The White House on Monday unveiled a tranche of actions meant to address what it described as an “alarming rise” in reports of anti-semitic incidents and attacks at or near educational institutions over the three weeks that have elapsed since the 7 October Hamas terrorist attacks in Israel.
According to administration officials, both the Department of Homeland Security and the Department of Justice have expanded information-sharing efforts to include on-campus law enforcement agencies since the 7 October attacks.
These engagements with on-campus police departments have included the dissemination of “public safety information” and “multiple calls” to “address the threat environment and share information about available resources”.
Additionally, the White House said the Department of Justice Community Relations Service “continues to provide support” to campus communities and “remains in dialogue with Jewish, Muslim, Arab, and other impacted communities on college campuses nationwide”.
The White House also announced new actions by the Department of Education’s Office for Civil Rights meant to expedite the process to take new complaints of anti-semitism and Islamophobic incidents which violate the 1964 Civil Rights Act’s prohibitions against discrimination in education.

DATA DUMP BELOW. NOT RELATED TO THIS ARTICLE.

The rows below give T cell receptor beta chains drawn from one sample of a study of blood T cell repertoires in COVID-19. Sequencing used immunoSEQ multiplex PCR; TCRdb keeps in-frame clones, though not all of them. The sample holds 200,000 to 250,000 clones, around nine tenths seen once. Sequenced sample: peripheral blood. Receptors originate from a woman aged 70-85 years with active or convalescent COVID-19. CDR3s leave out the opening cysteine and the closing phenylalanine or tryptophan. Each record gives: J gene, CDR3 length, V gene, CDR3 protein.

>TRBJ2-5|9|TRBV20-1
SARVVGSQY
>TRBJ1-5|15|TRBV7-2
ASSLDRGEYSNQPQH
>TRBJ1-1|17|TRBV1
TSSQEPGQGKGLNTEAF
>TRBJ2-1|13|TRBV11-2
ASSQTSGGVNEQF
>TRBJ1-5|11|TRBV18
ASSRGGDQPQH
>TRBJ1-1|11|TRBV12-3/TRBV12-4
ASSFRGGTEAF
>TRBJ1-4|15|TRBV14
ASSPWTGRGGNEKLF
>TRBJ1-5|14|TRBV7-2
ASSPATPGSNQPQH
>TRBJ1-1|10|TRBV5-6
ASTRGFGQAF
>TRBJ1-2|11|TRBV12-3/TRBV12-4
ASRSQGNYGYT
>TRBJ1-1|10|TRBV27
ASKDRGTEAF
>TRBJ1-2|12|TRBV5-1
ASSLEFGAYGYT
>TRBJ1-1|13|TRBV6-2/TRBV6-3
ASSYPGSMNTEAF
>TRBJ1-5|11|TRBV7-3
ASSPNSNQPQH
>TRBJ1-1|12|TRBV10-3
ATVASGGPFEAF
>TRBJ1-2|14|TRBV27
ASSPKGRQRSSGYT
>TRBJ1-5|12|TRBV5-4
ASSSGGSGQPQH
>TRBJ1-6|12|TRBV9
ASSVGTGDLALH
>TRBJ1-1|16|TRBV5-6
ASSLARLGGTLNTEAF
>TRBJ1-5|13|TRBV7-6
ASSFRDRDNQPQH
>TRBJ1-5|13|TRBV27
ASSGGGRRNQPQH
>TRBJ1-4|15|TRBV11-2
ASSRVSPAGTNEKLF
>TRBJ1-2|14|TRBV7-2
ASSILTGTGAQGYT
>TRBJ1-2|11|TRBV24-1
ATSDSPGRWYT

“For the first time, this intake process will make it clear in the complaint form that discrimination on the basis of national origin in federally funded programs or activities — including ethnic or ancestral slurs or stereotypes against students who are for example Jewish, Muslim, Sikh, or Hindu — are forms of prohibited discrimination under this law,” the White House said.
A White House official added that the OCR action was part of the department’s plans to implement the Biden administration’s national strategy to counter anti-semitism, and noted that other senior Biden administration officials will “continue to engage with leading organizations and students to hear from them directly and discuss additional actions to take”.
The administration’s actions come after weeks of protests on college campuses and at some secondary schools which have left Jewish students and groups deeply unsettled.
While the protests in question have focused on Israel’s military actions in Gaza and calls for a cease-fire, Jewish groups have been alarmed by the prevalence of chants and slogans which amount to calling for the elimination of Israel as a nation-state.
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